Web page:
"More evidence needs to be synthesized about the Wim Hof Method before being recommended to the public," he said.

It makes sense that the research hints at an effect of the Wim Hof method on inflammation, Minson said, as cold is generally known to reduce inflammation in the short-term. However, whether that's good for one's health depends on the situation.

Exercise triggers a transient inflammatory response that helps build muscle and thus improve performance; reducing that response can reduce the benefits of exercise. However, if someone is experiencing chronic inflammation, turning down that inflammatory response might be desirable, Minson said.

Even if there are benefits, cold immersion comes with some risks. The shock of sudden immersion in cold water can trigger hyperventilation and heart-rate changes that cause people to drown, Tipton said.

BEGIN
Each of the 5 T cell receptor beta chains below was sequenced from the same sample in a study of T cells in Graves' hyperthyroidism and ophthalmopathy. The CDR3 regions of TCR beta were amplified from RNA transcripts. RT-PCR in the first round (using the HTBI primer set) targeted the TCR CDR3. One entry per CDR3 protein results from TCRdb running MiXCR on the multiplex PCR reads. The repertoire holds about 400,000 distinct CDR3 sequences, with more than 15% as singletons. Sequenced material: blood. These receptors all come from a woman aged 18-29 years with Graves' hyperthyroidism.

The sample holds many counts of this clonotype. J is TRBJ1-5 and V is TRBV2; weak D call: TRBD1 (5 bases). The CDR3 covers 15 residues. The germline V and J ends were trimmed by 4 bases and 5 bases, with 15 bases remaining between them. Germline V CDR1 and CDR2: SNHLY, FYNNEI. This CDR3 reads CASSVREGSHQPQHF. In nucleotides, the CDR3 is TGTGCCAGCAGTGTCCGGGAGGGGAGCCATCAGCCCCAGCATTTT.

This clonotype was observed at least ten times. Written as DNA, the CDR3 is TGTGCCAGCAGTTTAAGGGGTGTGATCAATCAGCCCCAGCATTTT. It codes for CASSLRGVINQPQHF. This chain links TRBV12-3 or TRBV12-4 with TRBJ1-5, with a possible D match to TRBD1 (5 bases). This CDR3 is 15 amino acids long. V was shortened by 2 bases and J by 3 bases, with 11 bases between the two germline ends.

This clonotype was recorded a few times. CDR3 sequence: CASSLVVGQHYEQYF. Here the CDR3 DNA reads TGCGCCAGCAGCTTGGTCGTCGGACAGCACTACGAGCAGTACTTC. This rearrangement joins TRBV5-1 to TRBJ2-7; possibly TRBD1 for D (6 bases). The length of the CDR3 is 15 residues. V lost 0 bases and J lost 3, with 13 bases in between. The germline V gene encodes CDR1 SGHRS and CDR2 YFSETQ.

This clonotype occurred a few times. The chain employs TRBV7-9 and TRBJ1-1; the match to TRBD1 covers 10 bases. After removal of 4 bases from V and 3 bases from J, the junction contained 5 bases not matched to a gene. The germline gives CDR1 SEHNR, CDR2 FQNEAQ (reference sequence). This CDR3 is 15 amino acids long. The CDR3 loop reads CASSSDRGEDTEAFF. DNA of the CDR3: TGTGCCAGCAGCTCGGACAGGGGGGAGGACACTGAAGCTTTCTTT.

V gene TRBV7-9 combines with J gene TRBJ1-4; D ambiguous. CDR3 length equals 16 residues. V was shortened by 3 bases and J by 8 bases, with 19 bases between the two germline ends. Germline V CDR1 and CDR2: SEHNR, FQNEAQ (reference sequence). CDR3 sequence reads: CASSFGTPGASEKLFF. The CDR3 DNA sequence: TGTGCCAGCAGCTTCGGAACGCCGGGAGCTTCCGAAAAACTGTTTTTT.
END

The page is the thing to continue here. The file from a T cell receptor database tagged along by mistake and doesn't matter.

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People who want to try it should first get a checkup to ensure they don't have any underlying conditions that might make a polar plunge particularly dangerous. When swimming in cold water, Tipton said, make sure that there's a lifeguard nearby. It's better to enter the water slowly rather than all at once, he added, to avoid the automatic gasping response that can cause people to inhale water into their lungs.

More properly controlled studies are needed to know whether the effects of Wim Hof's method are more than a placebo effect, Tipton said. For people who feel that cold-water immersion has improved their lives, "that is great," he said. "I just want to make sure they get these perceived benefits as safely as possible."

This article is for informational purposes only and is not meant to offer medical advice.